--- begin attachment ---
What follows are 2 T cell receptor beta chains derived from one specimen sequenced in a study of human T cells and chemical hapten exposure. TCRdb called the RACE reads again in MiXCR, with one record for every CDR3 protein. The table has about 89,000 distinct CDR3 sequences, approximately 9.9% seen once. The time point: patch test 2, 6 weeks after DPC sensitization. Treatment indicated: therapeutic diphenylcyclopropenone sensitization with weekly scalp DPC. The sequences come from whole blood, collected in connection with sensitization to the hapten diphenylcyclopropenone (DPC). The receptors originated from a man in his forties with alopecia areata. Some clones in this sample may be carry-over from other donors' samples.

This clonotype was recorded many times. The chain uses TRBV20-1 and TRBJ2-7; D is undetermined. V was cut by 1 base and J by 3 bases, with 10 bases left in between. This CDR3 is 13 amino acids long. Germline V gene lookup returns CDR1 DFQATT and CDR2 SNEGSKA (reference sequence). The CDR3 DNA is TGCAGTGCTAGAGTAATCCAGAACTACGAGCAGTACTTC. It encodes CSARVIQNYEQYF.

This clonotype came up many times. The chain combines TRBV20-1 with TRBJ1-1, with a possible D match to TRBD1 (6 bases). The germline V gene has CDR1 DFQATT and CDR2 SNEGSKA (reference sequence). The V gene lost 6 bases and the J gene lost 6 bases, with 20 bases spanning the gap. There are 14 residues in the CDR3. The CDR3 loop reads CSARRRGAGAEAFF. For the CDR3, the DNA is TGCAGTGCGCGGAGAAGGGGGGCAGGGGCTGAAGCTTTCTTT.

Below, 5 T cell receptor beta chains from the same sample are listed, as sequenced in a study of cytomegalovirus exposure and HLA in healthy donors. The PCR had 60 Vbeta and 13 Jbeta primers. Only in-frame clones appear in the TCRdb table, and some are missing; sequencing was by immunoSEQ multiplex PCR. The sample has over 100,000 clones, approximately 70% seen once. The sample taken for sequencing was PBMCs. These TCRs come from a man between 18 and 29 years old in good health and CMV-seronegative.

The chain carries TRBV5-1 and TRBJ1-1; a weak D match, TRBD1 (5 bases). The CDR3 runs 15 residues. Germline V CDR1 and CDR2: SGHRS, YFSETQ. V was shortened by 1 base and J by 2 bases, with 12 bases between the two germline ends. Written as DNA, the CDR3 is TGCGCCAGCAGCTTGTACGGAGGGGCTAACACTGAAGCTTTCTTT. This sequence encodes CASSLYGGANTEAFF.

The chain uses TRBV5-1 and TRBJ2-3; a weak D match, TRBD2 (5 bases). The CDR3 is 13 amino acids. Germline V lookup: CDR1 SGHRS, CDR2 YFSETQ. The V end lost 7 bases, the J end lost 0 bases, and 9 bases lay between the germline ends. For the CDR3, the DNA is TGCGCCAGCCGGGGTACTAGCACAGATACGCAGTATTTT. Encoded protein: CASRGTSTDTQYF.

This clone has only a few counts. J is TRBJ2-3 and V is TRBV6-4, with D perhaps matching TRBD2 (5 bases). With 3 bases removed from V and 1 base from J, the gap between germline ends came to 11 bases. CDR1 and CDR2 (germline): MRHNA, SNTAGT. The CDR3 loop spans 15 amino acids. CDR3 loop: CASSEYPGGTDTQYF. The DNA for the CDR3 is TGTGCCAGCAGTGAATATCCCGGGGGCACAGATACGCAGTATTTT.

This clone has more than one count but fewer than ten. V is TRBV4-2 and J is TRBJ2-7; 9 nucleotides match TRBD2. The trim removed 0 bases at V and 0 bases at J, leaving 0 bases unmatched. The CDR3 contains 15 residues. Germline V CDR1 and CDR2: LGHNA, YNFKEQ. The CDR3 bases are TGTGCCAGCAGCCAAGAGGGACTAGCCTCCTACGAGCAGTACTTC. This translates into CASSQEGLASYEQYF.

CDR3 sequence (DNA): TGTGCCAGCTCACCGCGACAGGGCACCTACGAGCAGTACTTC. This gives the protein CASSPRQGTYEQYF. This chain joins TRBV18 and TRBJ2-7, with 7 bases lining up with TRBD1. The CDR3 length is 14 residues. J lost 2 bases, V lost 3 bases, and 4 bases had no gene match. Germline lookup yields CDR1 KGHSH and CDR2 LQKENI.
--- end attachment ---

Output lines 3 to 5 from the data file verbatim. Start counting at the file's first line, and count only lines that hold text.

This clonotype came up many times. The chain combines TRBV20-1 with TRBJ1-1, with a possible D match to TRBD1 (6 bases). The germline V gene has CDR1 DFQATT and CDR2 SNEGSKA (reference sequence). The V gene lost 6 bases and the J gene lost 6 bases, with 20 bases spanning the gap. There are 14 residues in the CDR3. The CDR3 loop reads CSARRRGAGAEAFF. For the CDR3, the DNA is TGCAGTGCGCGGAGAAGGGGGGCAGGGGCTGAAGCTTTCTTT.

Below, 5 T cell receptor beta chains from the same sample are listed, as sequenced in a study of cytomegalovirus exposure and HLA in healthy donors. The PCR had 60 Vbeta and 13 Jbeta primers. Only in-frame clones appear in the TCRdb table, and some are missing; sequencing was by immunoSEQ multiplex PCR. The sample has over 100,000 clones, approximately 70% seen once. The sample taken for sequencing was PBMCs. These TCRs come from a man between 18 and 29 years old in good health and CMV-seronegative.

The chain carries TRBV5-1 and TRBJ1-1; a weak D match, TRBD1 (5 bases). The CDR3 runs 15 residues. Germline V CDR1 and CDR2: SGHRS, YFSETQ. V was shortened by 1 base and J by 2 bases, with 12 bases between the two germline ends. Written as DNA, the CDR3 is TGCGCCAGCAGCTTGTACGGAGGGGCTAACACTGAAGCTTTCTTT. This sequence encodes CASSLYGGANTEAFF.